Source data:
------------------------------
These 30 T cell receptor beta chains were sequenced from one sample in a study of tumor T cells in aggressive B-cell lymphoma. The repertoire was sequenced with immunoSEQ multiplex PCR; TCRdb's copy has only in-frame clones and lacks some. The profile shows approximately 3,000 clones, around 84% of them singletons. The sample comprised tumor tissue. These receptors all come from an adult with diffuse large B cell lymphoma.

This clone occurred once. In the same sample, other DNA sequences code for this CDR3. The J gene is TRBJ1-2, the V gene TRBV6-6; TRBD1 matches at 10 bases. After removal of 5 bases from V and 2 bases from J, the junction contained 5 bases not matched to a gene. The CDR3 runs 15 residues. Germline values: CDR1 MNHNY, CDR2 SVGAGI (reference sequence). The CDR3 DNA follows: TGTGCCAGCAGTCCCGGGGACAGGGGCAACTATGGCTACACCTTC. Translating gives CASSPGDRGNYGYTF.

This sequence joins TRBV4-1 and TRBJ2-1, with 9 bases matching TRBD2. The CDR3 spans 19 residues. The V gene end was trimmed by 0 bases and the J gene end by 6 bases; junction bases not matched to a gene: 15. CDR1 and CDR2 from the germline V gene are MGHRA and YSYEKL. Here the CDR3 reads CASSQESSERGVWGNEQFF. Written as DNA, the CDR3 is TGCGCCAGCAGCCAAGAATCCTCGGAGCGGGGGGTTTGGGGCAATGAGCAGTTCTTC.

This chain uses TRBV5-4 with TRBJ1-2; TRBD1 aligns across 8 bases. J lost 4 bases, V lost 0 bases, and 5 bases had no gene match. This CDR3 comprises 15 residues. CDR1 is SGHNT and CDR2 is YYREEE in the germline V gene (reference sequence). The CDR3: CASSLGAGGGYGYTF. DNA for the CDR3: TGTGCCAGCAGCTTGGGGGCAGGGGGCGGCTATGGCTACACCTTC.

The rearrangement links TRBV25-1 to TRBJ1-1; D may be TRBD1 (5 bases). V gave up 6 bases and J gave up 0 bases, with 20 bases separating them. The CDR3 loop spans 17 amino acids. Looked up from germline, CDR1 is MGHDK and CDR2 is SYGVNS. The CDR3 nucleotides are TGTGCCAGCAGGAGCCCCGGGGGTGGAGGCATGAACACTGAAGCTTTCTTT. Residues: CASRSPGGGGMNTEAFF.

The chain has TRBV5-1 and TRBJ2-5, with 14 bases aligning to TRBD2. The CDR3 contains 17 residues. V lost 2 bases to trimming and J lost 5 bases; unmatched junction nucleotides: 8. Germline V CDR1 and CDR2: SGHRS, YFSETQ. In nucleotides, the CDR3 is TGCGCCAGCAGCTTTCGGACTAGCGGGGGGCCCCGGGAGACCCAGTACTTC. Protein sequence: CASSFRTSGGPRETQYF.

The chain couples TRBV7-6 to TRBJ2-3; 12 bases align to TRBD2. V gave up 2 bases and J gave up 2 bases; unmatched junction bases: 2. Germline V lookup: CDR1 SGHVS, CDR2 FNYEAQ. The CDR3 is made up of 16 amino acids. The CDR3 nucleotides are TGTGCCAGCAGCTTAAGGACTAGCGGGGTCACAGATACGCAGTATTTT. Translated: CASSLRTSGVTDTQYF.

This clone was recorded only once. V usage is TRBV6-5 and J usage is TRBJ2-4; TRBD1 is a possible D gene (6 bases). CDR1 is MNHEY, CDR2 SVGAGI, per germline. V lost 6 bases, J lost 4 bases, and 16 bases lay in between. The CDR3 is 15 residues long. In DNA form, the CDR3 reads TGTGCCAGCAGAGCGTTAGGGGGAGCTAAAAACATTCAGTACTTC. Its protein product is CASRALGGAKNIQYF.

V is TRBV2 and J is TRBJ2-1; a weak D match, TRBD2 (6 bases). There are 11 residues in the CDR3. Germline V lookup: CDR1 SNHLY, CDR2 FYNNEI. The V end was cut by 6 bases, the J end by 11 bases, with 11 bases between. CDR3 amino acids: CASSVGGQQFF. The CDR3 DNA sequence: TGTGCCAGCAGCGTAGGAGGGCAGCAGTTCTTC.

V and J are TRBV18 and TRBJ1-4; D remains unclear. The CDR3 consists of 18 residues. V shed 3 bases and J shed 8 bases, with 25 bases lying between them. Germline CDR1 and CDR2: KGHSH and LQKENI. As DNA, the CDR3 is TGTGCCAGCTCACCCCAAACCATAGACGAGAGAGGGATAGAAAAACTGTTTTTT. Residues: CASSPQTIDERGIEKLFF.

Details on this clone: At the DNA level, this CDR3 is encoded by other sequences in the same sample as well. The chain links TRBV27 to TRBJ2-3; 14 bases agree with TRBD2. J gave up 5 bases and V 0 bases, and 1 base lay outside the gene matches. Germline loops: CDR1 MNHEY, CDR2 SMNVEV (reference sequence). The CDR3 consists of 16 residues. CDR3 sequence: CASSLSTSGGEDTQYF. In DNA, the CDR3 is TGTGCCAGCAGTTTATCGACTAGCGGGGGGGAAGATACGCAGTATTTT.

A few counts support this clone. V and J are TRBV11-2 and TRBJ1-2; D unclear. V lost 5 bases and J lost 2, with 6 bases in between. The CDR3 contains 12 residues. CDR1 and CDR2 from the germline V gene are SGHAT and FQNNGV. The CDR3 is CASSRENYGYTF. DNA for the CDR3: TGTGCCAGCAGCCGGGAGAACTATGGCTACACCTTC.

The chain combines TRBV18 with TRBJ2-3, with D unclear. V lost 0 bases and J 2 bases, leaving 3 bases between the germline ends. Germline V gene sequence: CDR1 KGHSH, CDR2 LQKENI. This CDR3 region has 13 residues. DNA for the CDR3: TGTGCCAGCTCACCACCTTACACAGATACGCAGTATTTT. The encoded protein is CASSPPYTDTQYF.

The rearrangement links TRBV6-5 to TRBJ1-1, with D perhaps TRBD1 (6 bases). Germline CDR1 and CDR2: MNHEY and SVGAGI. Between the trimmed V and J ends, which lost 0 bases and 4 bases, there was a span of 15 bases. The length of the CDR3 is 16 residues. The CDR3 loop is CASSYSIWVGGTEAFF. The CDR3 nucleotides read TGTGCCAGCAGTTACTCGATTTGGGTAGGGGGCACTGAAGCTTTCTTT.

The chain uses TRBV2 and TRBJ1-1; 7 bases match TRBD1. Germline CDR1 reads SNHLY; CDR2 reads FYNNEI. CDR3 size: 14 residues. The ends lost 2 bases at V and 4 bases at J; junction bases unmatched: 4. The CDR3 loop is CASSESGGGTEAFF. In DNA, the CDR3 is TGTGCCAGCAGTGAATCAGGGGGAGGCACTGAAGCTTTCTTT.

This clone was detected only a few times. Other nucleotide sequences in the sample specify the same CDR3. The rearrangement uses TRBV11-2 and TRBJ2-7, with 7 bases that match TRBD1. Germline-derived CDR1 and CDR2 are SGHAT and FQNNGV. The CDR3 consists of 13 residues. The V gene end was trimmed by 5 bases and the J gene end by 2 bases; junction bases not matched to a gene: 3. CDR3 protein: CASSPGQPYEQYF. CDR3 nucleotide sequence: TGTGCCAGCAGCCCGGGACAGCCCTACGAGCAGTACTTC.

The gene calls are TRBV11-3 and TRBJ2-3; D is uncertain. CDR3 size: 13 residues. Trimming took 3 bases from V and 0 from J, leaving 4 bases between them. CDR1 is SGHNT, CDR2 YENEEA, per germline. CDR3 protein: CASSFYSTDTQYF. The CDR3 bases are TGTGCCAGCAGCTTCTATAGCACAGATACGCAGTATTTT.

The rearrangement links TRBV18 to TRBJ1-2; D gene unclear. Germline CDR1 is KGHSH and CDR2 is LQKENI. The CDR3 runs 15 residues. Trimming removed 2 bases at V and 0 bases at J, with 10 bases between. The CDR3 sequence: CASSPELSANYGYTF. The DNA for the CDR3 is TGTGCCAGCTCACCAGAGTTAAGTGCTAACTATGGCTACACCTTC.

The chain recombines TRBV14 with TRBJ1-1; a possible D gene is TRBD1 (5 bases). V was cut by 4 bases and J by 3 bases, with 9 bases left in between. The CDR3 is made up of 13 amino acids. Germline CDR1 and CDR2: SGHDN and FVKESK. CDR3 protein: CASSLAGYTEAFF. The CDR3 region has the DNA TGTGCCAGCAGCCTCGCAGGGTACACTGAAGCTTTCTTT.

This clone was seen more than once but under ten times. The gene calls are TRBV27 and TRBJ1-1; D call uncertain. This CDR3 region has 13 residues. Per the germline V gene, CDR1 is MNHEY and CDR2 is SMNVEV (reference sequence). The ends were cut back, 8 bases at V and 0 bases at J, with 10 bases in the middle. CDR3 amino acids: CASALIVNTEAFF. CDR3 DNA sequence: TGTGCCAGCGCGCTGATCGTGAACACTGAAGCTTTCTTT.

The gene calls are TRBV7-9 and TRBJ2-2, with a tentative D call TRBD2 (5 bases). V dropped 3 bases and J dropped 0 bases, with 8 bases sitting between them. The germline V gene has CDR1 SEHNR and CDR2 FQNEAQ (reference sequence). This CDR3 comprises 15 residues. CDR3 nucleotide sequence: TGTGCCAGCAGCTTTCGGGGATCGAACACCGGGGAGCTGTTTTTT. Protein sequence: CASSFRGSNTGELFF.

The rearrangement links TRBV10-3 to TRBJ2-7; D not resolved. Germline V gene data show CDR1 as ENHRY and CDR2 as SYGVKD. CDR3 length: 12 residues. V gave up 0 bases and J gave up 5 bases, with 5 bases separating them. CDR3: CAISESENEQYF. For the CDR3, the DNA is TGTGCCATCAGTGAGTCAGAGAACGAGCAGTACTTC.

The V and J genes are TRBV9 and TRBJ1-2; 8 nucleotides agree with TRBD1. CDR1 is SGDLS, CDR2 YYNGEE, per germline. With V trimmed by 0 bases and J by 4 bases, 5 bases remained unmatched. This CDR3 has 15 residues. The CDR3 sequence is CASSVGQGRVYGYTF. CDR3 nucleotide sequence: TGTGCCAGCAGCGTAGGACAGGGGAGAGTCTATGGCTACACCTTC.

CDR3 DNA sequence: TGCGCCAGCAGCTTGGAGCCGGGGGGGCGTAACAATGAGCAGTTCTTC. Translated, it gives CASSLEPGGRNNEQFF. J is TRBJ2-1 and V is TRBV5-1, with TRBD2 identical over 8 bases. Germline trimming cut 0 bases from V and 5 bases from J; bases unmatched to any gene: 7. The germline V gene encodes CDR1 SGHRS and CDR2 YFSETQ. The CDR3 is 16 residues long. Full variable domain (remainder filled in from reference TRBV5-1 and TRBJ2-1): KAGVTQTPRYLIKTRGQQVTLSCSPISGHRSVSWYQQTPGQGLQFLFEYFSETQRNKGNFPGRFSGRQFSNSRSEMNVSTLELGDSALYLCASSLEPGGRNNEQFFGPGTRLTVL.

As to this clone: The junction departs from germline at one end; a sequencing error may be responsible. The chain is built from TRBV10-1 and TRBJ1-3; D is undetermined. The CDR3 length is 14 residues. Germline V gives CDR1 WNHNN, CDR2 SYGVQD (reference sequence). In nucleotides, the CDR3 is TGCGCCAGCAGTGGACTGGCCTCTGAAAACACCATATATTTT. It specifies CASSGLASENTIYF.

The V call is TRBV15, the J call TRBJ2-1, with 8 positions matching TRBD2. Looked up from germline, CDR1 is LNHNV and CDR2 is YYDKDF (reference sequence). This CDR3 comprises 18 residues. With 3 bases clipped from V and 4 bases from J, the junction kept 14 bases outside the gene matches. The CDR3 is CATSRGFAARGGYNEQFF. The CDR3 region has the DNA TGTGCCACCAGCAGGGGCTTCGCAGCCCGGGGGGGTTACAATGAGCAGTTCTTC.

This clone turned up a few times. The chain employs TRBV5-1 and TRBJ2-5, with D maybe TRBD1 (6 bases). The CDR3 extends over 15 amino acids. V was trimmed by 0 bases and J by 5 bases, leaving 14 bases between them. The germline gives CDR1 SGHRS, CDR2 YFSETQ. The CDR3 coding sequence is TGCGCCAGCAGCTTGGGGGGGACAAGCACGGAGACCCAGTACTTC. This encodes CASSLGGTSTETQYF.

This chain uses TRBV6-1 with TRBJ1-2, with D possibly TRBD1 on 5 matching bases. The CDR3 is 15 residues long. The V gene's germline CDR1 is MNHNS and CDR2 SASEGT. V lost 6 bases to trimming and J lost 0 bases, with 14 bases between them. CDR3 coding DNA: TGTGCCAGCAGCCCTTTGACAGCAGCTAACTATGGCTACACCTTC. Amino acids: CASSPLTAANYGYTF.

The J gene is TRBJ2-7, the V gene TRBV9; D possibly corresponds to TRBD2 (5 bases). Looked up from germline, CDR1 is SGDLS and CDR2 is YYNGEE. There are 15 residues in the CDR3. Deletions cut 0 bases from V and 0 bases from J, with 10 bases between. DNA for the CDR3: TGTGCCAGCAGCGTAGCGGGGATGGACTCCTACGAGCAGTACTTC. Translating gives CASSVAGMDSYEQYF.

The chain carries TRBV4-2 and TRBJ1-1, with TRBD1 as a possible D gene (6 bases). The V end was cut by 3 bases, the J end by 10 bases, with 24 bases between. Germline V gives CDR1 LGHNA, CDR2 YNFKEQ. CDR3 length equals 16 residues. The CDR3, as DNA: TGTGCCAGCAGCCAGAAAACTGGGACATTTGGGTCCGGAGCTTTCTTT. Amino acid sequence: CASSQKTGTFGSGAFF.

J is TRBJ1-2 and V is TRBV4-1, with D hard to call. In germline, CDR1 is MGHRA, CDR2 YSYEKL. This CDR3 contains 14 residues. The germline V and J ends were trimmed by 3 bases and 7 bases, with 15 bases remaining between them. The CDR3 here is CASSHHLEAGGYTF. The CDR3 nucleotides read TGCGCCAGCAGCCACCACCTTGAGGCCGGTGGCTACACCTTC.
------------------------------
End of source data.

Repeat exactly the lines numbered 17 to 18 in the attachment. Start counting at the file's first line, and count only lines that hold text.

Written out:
The gene calls are TRBV11-3 and TRBJ2-3; D is uncertain. CDR3 size: 13 residues. Trimming took 3 bases from V and 0 from J, leaving 4 bases between them. CDR1 is SGHNT, CDR2 YENEEA, per germline. CDR3 protein: CASSFYSTDTQYF. The CDR3 bases are TGTGCCAGCAGCTTCTATAGCACAGATACGCAGTATTTT.

The rearrangement links TRBV18 to TRBJ1-2; D gene unclear. Germline CDR1 is KGHSH and CDR2 is LQKENI. The CDR3 runs 15 residues. Trimming removed 2 bases at V and 0 bases at J, with 10 bases between. The CDR3 sequence: CASSPELSANYGYTF. The DNA for the CDR3 is TGTGCCAGCTCACCAGAGTTAAGTGCTAACTATGGCTACACCTTC.